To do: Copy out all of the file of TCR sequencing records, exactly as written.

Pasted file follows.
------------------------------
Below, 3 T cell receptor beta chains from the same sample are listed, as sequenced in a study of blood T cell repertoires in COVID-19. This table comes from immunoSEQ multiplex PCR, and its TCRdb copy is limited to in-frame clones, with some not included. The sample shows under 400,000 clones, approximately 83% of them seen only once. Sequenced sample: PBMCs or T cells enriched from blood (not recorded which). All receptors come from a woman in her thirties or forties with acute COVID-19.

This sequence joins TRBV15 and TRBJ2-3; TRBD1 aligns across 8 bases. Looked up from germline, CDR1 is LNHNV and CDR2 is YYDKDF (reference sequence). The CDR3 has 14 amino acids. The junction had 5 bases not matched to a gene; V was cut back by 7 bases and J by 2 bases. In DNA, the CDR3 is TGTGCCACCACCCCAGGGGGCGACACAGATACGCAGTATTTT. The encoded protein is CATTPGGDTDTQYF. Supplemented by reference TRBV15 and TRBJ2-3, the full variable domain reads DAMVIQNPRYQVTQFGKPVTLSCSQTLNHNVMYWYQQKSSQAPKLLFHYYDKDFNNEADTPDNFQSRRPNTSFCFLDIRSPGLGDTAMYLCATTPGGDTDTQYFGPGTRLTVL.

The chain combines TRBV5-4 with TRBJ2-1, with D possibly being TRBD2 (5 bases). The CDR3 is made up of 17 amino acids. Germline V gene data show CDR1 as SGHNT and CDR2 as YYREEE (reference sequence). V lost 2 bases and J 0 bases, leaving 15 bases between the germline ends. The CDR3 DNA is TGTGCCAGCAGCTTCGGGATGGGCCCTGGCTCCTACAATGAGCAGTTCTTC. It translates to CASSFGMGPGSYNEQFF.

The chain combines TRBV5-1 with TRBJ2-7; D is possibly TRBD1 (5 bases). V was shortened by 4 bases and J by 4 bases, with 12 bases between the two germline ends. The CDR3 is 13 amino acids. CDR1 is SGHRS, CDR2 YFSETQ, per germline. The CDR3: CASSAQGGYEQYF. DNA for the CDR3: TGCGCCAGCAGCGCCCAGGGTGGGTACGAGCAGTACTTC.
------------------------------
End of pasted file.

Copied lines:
Below, 3 T cell receptor beta chains from the same sample are listed, as sequenced in a study of blood T cell repertoires in COVID-19. This table comes from immunoSEQ multiplex PCR, and its TCRdb copy is limited to in-frame clones, with some not included. The sample shows under 400,000 clones, approximately 83% of them seen only once. Sequenced sample: PBMCs or T cells enriched from blood (not recorded which). All receptors come from a woman in her thirties or forties with acute COVID-19.

This sequence joins TRBV15 and TRBJ2-3; TRBD1 aligns across 8 bases. Looked up from germline, CDR1 is LNHNV and CDR2 is YYDKDF (reference sequence). The CDR3 has 14 amino acids. The junction had 5 bases not matched to a gene; V was cut back by 7 bases and J by 2 bases. In DNA, the CDR3 is TGTGCCACCACCCCAGGGGGCGACACAGATACGCAGTATTTT. The encoded protein is CATTPGGDTDTQYF. Supplemented by reference TRBV15 and TRBJ2-3, the full variable domain reads DAMVIQNPRYQVTQFGKPVTLSCSQTLNHNVMYWYQQKSSQAPKLLFHYYDKDFNNEADTPDNFQSRRPNTSFCFLDIRSPGLGDTAMYLCATTPGGDTDTQYFGPGTRLTVL.

The chain combines TRBV5-4 with TRBJ2-1, with D possibly being TRBD2 (5 bases). The CDR3 is made up of 17 amino acids. Germline V gene data show CDR1 as SGHNT and CDR2 as YYREEE (reference sequence). V lost 2 bases and J 0 bases, leaving 15 bases between the germline ends. The CDR3 DNA is TGTGCCAGCAGCTTCGGGATGGGCCCTGGCTCCTACAATGAGCAGTTCTTC. It translates to CASSFGMGPGSYNEQFF.

The chain combines TRBV5-1 with TRBJ2-7; D is possibly TRBD1 (5 bases). V was shortened by 4 bases and J by 4 bases, with 12 bases between the two germline ends. The CDR3 is 13 amino acids. CDR1 is SGHRS, CDR2 YFSETQ, per germline. The CDR3: CASSAQGGYEQYF. DNA for the CDR3: TGCGCCAGCAGCGCCCAGGGTGGGTACGAGCAGTACTTC.